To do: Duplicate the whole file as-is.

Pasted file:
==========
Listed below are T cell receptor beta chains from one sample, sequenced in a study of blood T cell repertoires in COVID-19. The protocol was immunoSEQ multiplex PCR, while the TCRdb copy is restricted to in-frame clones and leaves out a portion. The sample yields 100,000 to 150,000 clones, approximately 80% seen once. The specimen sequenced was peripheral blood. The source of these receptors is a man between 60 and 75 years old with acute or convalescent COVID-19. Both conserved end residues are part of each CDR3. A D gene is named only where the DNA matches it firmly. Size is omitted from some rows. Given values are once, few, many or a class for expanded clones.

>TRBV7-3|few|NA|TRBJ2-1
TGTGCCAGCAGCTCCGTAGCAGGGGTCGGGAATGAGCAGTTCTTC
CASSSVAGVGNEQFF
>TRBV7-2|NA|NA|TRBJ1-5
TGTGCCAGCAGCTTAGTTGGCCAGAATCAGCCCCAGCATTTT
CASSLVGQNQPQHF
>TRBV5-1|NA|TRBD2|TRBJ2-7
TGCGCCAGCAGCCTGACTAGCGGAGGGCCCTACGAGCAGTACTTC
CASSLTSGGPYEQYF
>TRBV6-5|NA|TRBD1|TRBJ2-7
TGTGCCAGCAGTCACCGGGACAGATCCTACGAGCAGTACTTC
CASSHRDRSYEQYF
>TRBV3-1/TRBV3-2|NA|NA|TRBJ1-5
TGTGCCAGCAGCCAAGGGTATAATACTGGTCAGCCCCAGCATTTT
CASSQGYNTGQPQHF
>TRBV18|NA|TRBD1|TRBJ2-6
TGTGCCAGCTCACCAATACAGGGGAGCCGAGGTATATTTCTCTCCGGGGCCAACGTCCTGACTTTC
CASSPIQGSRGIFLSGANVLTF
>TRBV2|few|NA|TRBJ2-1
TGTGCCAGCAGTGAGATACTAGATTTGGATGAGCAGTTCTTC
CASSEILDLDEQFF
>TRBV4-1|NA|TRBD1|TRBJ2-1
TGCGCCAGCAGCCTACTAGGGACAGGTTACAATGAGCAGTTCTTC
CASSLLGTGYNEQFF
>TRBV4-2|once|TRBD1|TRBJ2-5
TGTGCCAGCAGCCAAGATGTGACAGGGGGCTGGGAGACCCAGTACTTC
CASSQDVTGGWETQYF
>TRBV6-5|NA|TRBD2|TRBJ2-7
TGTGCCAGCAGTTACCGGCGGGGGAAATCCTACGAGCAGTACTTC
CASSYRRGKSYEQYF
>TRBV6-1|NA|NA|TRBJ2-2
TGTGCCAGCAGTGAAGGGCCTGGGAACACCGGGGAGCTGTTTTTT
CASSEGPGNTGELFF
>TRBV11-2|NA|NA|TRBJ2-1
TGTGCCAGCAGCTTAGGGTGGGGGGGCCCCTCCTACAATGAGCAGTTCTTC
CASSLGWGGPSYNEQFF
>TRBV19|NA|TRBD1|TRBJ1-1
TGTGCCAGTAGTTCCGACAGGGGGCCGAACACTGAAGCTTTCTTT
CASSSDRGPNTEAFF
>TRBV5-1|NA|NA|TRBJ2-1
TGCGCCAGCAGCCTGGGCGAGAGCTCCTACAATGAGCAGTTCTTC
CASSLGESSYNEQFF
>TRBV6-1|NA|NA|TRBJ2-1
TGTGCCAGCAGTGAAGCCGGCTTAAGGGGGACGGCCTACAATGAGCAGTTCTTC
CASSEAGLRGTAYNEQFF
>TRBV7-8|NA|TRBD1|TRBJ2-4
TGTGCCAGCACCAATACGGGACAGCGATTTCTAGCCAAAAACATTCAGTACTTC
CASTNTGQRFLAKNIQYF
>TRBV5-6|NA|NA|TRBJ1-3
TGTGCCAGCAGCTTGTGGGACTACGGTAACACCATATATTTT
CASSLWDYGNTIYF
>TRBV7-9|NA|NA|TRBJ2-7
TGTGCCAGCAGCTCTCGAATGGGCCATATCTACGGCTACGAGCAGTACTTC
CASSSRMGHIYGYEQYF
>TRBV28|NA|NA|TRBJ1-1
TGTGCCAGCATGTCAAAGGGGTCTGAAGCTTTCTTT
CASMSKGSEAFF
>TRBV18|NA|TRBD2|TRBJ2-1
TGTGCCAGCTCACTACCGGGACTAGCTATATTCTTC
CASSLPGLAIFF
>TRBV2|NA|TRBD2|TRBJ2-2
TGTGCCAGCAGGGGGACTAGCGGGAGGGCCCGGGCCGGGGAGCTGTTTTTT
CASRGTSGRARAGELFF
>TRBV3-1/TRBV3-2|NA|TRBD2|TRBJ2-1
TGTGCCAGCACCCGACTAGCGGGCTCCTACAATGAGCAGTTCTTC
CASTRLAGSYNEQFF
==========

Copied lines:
Listed below are T cell receptor beta chains from one sample, sequenced in a study of blood T cell repertoires in COVID-19. The protocol was immunoSEQ multiplex PCR, while the TCRdb copy is restricted to in-frame clones and leaves out a portion. The sample yields 100,000 to 150,000 clones, approximately 80% seen once. The specimen sequenced was peripheral blood. The source of these receptors is a man between 60 and 75 years old with acute or convalescent COVID-19. Both conserved end residues are part of each CDR3. A D gene is named only where the DNA matches it firmly. Size is omitted from some rows. Given values are once, few, many or a class for expanded clones.

>TRBV7-3|few|NA|TRBJ2-1
TGTGCCAGCAGCTCCGTAGCAGGGGTCGGGAATGAGCAGTTCTTC
CASSSVAGVGNEQFF
>TRBV7-2|NA|NA|TRBJ1-5
TGTGCCAGCAGCTTAGTTGGCCAGAATCAGCCCCAGCATTTT
CASSLVGQNQPQHF
>TRBV5-1|NA|TRBD2|TRBJ2-7
TGCGCCAGCAGCCTGACTAGCGGAGGGCCCTACGAGCAGTACTTC
CASSLTSGGPYEQYF
>TRBV6-5|NA|TRBD1|TRBJ2-7
TGTGCCAGCAGTCACCGGGACAGATCCTACGAGCAGTACTTC
CASSHRDRSYEQYF
>TRBV3-1/TRBV3-2|NA|NA|TRBJ1-5
TGTGCCAGCAGCCAAGGGTATAATACTGGTCAGCCCCAGCATTTT
CASSQGYNTGQPQHF
>TRBV18|NA|TRBD1|TRBJ2-6
TGTGCCAGCTCACCAATACAGGGGAGCCGAGGTATATTTCTCTCCGGGGCCAACGTCCTGACTTTC
CASSPIQGSRGIFLSGANVLTF
>TRBV2|few|NA|TRBJ2-1
TGTGCCAGCAGTGAGATACTAGATTTGGATGAGCAGTTCTTC
CASSEILDLDEQFF
>TRBV4-1|NA|TRBD1|TRBJ2-1
TGCGCCAGCAGCCTACTAGGGACAGGTTACAATGAGCAGTTCTTC
CASSLLGTGYNEQFF
>TRBV4-2|once|TRBD1|TRBJ2-5
TGTGCCAGCAGCCAAGATGTGACAGGGGGCTGGGAGACCCAGTACTTC
CASSQDVTGGWETQYF
>TRBV6-5|NA|TRBD2|TRBJ2-7
TGTGCCAGCAGTTACCGGCGGGGGAAATCCTACGAGCAGTACTTC
CASSYRRGKSYEQYF
>TRBV6-1|NA|NA|TRBJ2-2
TGTGCCAGCAGTGAAGGGCCTGGGAACACCGGGGAGCTGTTTTTT
CASSEGPGNTGELFF
>TRBV11-2|NA|NA|TRBJ2-1
TGTGCCAGCAGCTTAGGGTGGGGGGGCCCCTCCTACAATGAGCAGTTCTTC
CASSLGWGGPSYNEQFF
>TRBV19|NA|TRBD1|TRBJ1-1
TGTGCCAGTAGTTCCGACAGGGGGCCGAACACTGAAGCTTTCTTT
CASSSDRGPNTEAFF
>TRBV5-1|NA|NA|TRBJ2-1
TGCGCCAGCAGCCTGGGCGAGAGCTCCTACAATGAGCAGTTCTTC
CASSLGESSYNEQFF
>TRBV6-1|NA|NA|TRBJ2-1
TGTGCCAGCAGTGAAGCCGGCTTAAGGGGGACGGCCTACAATGAGCAGTTCTTC
CASSEAGLRGTAYNEQFF
>TRBV7-8|NA|TRBD1|TRBJ2-4
TGTGCCAGCACCAATACGGGACAGCGATTTCTAGCCAAAAACATTCAGTACTTC
CASTNTGQRFLAKNIQYF
>TRBV5-6|NA|NA|TRBJ1-3
TGTGCCAGCAGCTTGTGGGACTACGGTAACACCATATATTTT
CASSLWDYGNTIYF
>TRBV7-9|NA|NA|TRBJ2-7
TGTGCCAGCAGCTCTCGAATGGGCCATATCTACGGCTACGAGCAGTACTTC
CASSSRMGHIYGYEQYF
>TRBV28|NA|NA|TRBJ1-1
TGTGCCAGCATGTCAAAGGGGTCTGAAGCTTTCTTT
CASMSKGSEAFF
>TRBV18|NA|TRBD2|TRBJ2-1
TGTGCCAGCTCACTACCGGGACTAGCTATATTCTTC
CASSLPGLAIFF
>TRBV2|NA|TRBD2|TRBJ2-2
TGTGCCAGCAGGGGGACTAGCGGGAGGGCCCGGGCCGGGGAGCTGTTTTTT
CASRGTSGRARAGELFF
>TRBV3-1/TRBV3-2|NA|TRBD2|TRBJ2-1
TGTGCCAGCACCCGACTAGCGGGCTCCTACAATGAGCAGTTCTTC
CASTRLAGSYNEQFF